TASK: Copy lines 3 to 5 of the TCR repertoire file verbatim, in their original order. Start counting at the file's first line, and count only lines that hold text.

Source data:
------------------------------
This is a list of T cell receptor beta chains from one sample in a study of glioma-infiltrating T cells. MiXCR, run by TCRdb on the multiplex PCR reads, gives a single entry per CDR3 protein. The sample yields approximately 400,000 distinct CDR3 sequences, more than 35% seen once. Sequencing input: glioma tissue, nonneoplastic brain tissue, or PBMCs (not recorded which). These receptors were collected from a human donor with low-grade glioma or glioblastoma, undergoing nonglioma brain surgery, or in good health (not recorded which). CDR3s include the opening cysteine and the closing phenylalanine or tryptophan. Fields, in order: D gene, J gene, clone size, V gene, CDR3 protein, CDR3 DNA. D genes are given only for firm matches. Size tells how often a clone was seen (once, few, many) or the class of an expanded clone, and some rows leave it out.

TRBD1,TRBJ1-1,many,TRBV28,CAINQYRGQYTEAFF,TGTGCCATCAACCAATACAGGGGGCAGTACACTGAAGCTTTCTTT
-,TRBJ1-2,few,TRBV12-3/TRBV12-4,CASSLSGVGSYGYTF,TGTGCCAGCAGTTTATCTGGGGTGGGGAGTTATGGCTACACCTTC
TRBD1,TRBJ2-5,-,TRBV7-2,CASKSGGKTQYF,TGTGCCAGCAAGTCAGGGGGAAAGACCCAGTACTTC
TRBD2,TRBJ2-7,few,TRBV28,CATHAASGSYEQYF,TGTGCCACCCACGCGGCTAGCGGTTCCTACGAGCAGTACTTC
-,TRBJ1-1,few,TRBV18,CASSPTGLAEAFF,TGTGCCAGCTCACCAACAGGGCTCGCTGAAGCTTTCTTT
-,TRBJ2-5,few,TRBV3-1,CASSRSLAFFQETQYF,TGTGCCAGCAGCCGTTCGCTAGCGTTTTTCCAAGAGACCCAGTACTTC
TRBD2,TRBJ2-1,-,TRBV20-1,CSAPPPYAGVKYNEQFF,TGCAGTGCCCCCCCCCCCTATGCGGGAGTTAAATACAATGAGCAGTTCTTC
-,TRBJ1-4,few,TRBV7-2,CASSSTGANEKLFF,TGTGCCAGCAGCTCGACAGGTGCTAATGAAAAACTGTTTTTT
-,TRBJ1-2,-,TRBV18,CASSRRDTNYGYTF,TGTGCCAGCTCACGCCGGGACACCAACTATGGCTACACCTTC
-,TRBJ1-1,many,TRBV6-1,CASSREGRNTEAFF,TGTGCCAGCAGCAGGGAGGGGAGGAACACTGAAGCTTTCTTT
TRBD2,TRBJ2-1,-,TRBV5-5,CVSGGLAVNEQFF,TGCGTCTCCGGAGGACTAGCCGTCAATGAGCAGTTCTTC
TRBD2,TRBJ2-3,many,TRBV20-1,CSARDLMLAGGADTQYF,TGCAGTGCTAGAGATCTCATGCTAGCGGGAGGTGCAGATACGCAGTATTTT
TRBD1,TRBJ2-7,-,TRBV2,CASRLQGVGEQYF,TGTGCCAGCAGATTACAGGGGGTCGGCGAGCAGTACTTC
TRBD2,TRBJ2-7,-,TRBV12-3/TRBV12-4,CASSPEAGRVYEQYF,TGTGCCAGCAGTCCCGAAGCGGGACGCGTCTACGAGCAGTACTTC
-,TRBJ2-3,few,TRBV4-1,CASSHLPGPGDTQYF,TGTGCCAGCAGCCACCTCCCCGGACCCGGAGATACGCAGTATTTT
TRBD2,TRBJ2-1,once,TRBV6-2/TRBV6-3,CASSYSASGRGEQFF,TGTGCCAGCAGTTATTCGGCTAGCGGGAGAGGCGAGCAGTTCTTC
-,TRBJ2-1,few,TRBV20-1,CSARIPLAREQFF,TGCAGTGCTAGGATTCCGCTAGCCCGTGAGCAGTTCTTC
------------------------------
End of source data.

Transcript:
-,TRBJ1-2,few,TRBV12-3/TRBV12-4,CASSLSGVGSYGYTF,TGTGCCAGCAGTTTATCTGGGGTGGGGAGTTATGGCTACACCTTC
TRBD1,TRBJ2-5,-,TRBV7-2,CASKSGGKTQYF,TGTGCCAGCAAGTCAGGGGGAAAGACCCAGTACTTC
TRBD2,TRBJ2-7,few,TRBV28,CATHAASGSYEQYF,TGTGCCACCCACGCGGCTAGCGGTTCCTACGAGCAGTACTTC